Flip Flops & Your Feet

There are 206 bones in the human body and 52 of those bones are located in the two feet. That means that approximately one quarter of all the bones in the body are located in the feet. This serves to show that it is very important to take proper care of your feet. Unfortunately, around this time of the year many people choose to do just the opposite when the all too familiar “flip-flops” come out in the warmer weather.

Approximately 70% of people have feet that biomechanically do not function properly. The majority of these fall into a category called over-pronators. Over pronators generally have flat arches and feet that over rotate toward the inside. This puts increased pressure on parts of the feet but also can affect the ankles, knees, hips and lower back. The opposite category is called over-supinators. In this case the feet generally have normal to high arches but the feet fail to rotate inwardly properly and so they fail to help to absorb some of the shock of the foot on heel strike when walking and running. The point is that in both cases, proper footwear can help to minimize the problems that poorly functioning feet can cause and conversely, poor footwear (flip-flops) will amplify these problems.

Now that we understand that the majority of society have feet that aren’t functioning optimally, when the summer flip flops come out this only makes the problem worse. As a chiropractor, I can’t help but cringe when I see what people’s feet are doing during the summer as I observe them walking around in their flip flops. Even more so in my office when the steady stream of people coming in starting around June with foot pain that seems to occur every summer and yet they’re sure that it can’t be related to their foot wear choices.

First and foremost flip flops by their very nature have no arch support and so they allow the foot to over-pronate. Flip flops are generally very flimsy and so obviously have very little capacity to absorb shock and impact on heal strike when walking or running. Flip flops also adversely affect the gait as they force the wearer to take shorter strides and in so doing also cause the heel to hit the ground with greater force and impact. This feature amplifies the problems particularly experienced by over supinators. Flip flops create extra strain on the Achilles tendon and on the toes as the tendency for them to want to slide off of the foot causes these areas to work harder.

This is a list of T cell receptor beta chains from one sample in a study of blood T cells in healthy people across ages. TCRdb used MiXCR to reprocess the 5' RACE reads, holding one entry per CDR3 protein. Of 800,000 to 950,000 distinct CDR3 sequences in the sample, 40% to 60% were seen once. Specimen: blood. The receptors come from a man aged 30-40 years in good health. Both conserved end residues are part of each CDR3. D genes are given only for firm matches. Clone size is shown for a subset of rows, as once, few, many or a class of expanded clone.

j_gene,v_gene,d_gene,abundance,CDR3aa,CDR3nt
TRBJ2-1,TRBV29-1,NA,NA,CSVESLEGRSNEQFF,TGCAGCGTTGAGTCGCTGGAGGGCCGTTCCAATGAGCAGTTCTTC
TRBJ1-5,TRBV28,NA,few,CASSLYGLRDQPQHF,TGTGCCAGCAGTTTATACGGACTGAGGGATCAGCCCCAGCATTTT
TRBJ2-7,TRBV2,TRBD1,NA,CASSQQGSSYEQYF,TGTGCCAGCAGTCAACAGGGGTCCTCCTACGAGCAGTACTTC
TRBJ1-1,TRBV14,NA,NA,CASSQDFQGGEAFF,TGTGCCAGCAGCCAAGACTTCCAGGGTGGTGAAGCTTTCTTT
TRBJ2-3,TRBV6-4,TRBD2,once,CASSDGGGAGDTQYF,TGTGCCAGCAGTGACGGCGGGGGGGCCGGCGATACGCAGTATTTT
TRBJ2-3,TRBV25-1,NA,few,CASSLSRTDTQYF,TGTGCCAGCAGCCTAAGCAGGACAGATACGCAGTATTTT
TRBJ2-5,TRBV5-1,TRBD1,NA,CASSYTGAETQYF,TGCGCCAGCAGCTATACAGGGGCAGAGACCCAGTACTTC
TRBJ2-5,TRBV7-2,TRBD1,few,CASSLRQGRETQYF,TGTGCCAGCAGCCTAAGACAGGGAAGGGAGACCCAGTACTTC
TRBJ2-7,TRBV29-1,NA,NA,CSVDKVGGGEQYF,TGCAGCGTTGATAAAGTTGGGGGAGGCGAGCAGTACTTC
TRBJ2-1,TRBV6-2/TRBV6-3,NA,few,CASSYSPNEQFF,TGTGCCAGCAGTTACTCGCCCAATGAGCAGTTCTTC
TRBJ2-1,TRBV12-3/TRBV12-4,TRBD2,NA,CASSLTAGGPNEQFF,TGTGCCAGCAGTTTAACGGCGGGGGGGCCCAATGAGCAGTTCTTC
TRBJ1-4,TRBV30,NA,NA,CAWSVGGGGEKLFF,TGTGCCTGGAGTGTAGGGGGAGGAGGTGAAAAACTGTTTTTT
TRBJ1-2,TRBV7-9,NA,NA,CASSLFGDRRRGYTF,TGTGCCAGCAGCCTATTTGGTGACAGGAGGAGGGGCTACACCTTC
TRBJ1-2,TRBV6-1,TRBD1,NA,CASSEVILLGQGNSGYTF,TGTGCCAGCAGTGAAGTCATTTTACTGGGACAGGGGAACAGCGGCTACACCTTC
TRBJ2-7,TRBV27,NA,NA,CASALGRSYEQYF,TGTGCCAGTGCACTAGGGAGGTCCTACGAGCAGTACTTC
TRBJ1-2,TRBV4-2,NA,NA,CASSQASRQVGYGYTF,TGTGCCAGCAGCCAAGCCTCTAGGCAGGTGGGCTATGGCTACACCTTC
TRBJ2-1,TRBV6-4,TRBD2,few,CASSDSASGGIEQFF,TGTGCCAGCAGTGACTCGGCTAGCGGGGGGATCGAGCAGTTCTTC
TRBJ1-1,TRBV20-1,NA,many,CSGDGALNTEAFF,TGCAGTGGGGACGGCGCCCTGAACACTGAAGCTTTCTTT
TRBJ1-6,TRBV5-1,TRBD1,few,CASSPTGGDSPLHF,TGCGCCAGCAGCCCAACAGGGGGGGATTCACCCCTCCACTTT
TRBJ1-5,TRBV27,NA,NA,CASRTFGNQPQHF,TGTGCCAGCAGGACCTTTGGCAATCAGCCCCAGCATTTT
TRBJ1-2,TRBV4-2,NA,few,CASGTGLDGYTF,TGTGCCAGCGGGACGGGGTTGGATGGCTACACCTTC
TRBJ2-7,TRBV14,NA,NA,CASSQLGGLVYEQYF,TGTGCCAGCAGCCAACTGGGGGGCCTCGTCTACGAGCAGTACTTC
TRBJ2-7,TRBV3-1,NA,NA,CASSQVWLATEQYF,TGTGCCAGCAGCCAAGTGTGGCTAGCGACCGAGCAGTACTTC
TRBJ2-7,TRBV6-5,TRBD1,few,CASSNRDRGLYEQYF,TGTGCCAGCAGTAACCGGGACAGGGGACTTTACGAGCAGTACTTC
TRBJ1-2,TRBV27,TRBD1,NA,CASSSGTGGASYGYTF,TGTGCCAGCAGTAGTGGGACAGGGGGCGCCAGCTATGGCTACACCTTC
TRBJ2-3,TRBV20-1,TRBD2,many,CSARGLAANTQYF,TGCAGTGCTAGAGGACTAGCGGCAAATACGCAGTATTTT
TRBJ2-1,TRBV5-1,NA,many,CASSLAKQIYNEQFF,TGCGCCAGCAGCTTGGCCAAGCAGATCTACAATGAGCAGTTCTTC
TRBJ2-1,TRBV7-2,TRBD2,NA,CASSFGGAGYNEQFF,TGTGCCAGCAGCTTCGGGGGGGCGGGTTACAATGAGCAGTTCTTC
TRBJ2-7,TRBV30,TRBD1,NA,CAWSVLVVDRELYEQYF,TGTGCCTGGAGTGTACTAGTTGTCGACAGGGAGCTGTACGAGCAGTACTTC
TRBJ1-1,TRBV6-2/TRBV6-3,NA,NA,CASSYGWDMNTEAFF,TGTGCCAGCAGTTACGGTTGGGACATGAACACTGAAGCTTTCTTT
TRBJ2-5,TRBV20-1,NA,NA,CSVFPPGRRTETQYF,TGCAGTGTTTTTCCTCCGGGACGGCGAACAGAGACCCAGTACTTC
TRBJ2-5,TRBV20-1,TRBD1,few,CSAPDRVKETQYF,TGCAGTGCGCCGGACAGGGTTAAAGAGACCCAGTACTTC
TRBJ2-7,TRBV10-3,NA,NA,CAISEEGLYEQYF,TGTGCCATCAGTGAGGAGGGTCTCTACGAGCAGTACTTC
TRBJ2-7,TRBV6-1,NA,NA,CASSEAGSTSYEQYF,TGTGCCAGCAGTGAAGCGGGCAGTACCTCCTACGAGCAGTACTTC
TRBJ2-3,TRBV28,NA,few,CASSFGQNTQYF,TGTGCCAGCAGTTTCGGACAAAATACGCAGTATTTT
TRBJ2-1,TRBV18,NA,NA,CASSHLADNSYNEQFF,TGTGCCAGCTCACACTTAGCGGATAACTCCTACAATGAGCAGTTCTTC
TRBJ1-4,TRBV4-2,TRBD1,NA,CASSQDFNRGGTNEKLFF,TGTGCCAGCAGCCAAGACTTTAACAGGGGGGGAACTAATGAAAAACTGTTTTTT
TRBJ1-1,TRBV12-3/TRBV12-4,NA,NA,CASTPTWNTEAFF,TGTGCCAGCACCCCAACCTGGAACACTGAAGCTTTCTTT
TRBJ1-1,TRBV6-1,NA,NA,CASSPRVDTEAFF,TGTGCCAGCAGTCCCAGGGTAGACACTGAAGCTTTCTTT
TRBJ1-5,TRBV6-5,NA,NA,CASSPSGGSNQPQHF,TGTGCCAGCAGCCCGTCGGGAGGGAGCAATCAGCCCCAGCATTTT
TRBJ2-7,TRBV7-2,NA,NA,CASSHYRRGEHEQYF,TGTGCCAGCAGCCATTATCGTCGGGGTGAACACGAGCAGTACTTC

Now that we have thoroughly beaten up flip flops and hopefully made you think about throwing them out or at least minimizing the amount that you wear them there are some alternatives. There are some excellent choices in summer footwear and sandals that serve to keep your feet cool but also support them. There are many brands of sandals that now come with the ability to have a custom made orthotic insert put right into the foot bed. So, for those of you that wear orthotics for most of the year but then put them away in the closet over the summer, there are options. Even off the shelf sandals with a few good features will help to eliminate many of the problems that flip flops create.

First be sure to find a sandal that has a good supportive foot-bed that provides some shock absorption and support for your arches. Straps that are relatively wide and fit comfortably to hold your feet in place as well as decrease friction are important. A strap at the back of the sandal will help hold it in place and minimize the strain on the toes and Achilles tendon as well as to helping to keep your gait as normal as possible. These are a few of the important features that can be found on many different choices for the summer so trade in the flip flops for some good supportive summer footwear.